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Title: Structure of the sirtuin-linked macrodomain SAV0325 from Staphylococcus aureus: SauMacro/SAV0325 X-Ray Structure

Authors:
 [1];  [1];  [1];  [1]
  1. Genome Integrity and Structural Biology Laboratory, National Institute of Environmental Health Sciences, US National Institutes of Health, Department of Health and Human Services, Research Triangle Park North Carolina 27709
Publication Date:
Research Org.:
Argonne National Lab. (ANL), Argonne, IL (United States). Advanced Photon Source (APS)
Sponsoring Org.:
National Institutes of Health (NIH)
OSTI Identifier:
1314253
Resource Type:
Journal Article
Resource Relation:
Journal Name: Protein Science; Journal Volume: 25; Journal Issue: 9
Country of Publication:
United States
Language:
ENGLISH

Citation Formats

Appel, C. Denise, Feld, Geoffrey K., Wallace, Bret D., and Williams, R. Scott. Structure of the sirtuin-linked macrodomain SAV0325 from Staphylococcus aureus: SauMacro/SAV0325 X-Ray Structure. United States: N. p., 2016. Web. doi:10.1002/pro.2974.
Appel, C. Denise, Feld, Geoffrey K., Wallace, Bret D., & Williams, R. Scott. Structure of the sirtuin-linked macrodomain SAV0325 from Staphylococcus aureus: SauMacro/SAV0325 X-Ray Structure. United States. doi:10.1002/pro.2974.
Appel, C. Denise, Feld, Geoffrey K., Wallace, Bret D., and Williams, R. Scott. 2016. "Structure of the sirtuin-linked macrodomain SAV0325 from Staphylococcus aureus: SauMacro/SAV0325 X-Ray Structure". United States. doi:10.1002/pro.2974.
@article{osti_1314253,
title = {Structure of the sirtuin-linked macrodomain SAV0325 from Staphylococcus aureus: SauMacro/SAV0325 X-Ray Structure},
author = {Appel, C. Denise and Feld, Geoffrey K. and Wallace, Bret D. and Williams, R. Scott},
abstractNote = {},
doi = {10.1002/pro.2974},
journal = {Protein Science},
number = 9,
volume = 25,
place = {United States},
year = 2016,
month = 7
}
  • No abstract prepared.
  • No abstract prepared.
  • The dimeric repressor MecI regulates the mecA gene that encodes the penicillin-binding protein PBP-2a in methicillin-resistant Staphylococcus aureus (MRSA). MecI is similar to BlaI, the repressor for the blaZ gene of {beta}-lactamase. MecI and BlaI can bind to both operator DNA sequences. The crystal structure of MecI in complex with the 32 base-pair cognate DNA of mec was determined to 3.8 Angstroms resolution. MecI is a homodimer and each monomer consists of a compact N-terminal winged-helix domain, which binds to DNA, and a loosely packed C-terminal helical domain, which intertwines with its counter-monomer. The crystal contains horizontal layers of virtualmore » DNA double helices extending in three directions, which are separated by perpendicular DNA segments. Each DNA segment is bound to two MecI dimers. Similar to the BlaI-mec complex, but unlike the MecI-bla complex, the MecI repressors bind to both sides of the mec DNA dyad that contains four conserved sequences of TACA/TGTA. The results confirm the up-and-down binding to the mec operator, which may account for cooperative effect of the repressor.« less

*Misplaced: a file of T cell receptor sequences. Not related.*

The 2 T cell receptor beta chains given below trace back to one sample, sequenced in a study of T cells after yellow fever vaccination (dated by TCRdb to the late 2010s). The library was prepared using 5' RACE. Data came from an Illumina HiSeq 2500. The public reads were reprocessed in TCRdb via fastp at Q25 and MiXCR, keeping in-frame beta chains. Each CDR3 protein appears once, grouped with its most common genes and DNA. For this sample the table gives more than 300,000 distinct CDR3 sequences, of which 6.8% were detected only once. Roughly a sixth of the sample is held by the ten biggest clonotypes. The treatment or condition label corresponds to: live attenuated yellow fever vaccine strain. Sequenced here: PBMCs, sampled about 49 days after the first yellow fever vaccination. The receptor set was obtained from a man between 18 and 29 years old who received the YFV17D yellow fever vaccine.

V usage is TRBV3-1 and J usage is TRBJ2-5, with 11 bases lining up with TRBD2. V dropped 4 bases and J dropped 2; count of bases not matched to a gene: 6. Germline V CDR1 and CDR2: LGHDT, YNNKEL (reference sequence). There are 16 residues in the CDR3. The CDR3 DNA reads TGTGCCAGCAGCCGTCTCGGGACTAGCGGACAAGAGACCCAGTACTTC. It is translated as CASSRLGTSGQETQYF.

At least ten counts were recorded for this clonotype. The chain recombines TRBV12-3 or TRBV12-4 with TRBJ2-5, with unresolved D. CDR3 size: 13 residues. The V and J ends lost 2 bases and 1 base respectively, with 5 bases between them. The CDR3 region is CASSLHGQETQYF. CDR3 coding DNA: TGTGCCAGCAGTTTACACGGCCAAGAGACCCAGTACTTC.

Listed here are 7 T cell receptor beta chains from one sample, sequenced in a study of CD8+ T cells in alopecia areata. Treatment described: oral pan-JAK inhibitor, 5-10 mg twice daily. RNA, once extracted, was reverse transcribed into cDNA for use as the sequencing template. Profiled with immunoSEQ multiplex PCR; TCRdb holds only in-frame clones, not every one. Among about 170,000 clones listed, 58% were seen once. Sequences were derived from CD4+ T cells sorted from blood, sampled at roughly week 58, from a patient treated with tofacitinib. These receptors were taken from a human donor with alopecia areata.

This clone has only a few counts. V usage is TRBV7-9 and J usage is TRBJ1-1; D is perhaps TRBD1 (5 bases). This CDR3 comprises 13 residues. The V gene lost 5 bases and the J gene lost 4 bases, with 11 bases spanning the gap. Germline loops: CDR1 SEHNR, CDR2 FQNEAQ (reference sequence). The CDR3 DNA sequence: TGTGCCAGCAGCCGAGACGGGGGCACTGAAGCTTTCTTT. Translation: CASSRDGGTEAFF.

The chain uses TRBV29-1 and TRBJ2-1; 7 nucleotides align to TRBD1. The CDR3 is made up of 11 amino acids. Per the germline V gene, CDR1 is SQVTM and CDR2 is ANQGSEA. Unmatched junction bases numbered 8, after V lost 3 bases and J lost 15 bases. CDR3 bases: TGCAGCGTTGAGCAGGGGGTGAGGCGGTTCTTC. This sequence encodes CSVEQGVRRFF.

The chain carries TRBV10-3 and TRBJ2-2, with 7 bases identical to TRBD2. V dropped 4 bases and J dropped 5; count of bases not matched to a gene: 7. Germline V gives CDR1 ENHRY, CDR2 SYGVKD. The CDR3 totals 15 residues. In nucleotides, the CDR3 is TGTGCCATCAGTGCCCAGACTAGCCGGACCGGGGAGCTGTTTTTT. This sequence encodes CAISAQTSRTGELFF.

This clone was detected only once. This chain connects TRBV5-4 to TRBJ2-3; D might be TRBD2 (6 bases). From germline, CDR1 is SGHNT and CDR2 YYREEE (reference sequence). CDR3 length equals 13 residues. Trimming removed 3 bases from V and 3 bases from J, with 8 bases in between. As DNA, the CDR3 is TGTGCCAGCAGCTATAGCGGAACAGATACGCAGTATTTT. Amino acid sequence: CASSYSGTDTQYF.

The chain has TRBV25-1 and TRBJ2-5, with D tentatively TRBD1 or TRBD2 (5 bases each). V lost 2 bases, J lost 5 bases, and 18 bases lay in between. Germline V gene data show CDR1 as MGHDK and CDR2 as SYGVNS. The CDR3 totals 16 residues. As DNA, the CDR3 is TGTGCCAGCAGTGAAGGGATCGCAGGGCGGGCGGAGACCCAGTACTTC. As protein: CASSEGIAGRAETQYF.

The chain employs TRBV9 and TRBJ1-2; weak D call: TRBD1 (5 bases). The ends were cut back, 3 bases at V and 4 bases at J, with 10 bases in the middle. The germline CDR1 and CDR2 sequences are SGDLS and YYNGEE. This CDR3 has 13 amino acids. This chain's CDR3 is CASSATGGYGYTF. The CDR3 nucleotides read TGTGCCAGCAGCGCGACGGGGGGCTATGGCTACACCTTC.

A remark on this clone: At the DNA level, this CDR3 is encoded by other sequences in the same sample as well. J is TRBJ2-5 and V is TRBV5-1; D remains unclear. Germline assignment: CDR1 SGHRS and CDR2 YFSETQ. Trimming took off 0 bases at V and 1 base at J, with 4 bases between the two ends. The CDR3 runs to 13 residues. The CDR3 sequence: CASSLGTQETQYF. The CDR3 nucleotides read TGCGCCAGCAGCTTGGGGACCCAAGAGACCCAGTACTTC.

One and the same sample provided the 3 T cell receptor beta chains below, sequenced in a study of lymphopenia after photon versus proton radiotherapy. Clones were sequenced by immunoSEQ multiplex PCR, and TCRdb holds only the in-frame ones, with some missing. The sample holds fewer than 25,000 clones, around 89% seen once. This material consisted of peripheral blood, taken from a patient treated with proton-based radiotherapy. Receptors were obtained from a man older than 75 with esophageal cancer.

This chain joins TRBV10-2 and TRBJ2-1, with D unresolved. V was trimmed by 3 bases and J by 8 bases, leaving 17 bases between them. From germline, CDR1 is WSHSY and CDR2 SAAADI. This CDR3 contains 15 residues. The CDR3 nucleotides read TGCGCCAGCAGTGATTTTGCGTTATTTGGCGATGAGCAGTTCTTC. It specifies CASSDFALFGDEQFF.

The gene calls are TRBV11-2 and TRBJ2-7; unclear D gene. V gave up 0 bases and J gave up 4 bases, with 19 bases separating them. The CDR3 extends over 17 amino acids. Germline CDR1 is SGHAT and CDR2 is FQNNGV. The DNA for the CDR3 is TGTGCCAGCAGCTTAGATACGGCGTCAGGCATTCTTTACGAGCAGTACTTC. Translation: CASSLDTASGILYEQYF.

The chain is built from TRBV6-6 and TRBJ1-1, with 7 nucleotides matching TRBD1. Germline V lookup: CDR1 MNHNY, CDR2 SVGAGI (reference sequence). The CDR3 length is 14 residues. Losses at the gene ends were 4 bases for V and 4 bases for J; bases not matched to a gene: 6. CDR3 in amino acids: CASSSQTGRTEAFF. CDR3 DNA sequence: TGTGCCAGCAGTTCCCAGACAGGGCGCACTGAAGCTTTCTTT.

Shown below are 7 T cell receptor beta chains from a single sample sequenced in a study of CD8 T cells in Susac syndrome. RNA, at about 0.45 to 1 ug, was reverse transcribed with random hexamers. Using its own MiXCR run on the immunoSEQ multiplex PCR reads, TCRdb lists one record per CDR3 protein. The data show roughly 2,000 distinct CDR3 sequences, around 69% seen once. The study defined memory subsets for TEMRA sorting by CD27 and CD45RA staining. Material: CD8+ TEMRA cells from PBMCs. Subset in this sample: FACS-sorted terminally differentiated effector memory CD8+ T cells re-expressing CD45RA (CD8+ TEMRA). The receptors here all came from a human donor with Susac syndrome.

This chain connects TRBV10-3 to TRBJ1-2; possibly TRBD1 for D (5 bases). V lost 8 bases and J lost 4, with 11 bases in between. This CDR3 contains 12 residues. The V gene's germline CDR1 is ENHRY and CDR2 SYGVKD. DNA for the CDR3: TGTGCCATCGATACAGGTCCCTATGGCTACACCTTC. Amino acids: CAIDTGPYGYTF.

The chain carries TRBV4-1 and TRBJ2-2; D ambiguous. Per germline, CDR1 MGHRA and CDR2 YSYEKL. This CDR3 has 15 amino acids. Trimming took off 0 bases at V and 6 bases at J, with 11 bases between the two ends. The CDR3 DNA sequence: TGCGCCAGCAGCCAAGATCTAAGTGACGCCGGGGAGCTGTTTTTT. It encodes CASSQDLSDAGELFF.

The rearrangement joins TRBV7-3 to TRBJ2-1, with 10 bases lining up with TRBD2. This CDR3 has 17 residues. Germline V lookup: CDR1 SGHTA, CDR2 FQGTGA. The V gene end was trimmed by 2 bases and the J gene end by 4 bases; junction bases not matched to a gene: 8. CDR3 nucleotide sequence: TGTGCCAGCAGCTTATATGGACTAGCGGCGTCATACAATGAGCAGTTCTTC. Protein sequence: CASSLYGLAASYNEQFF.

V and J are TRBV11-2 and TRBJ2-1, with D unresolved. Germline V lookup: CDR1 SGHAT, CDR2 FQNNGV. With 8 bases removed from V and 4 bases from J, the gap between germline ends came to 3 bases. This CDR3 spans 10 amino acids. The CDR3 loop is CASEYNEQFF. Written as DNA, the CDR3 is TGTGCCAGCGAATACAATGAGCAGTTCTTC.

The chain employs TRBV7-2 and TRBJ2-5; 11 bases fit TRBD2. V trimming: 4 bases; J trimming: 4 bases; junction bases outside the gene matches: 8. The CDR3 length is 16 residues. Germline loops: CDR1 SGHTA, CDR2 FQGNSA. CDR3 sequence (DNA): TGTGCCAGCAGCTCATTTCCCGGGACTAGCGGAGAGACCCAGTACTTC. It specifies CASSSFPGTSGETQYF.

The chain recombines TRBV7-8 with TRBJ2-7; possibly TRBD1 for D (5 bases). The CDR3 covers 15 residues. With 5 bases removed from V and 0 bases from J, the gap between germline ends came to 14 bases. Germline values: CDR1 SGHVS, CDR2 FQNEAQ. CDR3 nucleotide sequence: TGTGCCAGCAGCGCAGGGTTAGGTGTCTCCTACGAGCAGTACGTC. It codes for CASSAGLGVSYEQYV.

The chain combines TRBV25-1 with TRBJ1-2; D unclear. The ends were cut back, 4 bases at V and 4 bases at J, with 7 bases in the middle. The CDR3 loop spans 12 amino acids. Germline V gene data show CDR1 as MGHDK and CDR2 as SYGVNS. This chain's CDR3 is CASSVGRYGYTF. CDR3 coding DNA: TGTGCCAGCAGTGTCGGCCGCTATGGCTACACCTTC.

• Coenzyme A (CoASH) replaces glutathione as the major low molecular weight thiol in Staphylococcus aureus; it is maintained in the reduced state by coenzyme A-disulfide reductase (CoADR), a homodimeric enzyme similar to NADH peroxidase but containing a novel Cys43-SSCoA redox center. The crystal structure of S. aureus CoADR has been solved using multiwavelength anomalous dispersion data and refined at a resolution of 1.54 {angstrom}. The resulting electron density maps define the Cys43-SSCoA disulfide conformation, with Cys43-S{gamma} located at the flavin si face, 3.2 {angstrom} from FAD-C4aF, and the CoAS- moiety lying in an extended conformation within a cleft at themore » dimer interface. A well-ordered chloride ion is positioned adjacent to the Cys43-SSCoA disulfide and receives a hydrogen bond from Tyr361'-OH of the complementary subunit, suggesting a role for Tyr361' as an acid-base catalyst during the reduction of CoAS-disulfide. Tyr419'-OH is located 3.2 {angstrom} from Tyr361'-OH as well and, based on its conservation in known functional CoADRs, also appears to be important for activity. Identification of residues involved in recognition of the CoAS-disulfide substrate and in formation and stabilization of the Cys43-SSCoA redox center has allowed development of a CoAS-binding motif. Bioinformatics analyses indicate that CoADR enzymes are broadly distributed in both bacterial and archaeal kingdoms, suggesting an even broader significance for the CoASH/CoAS-disulfide redox system in prokaryotic thiol/disulfide homeostasis.« less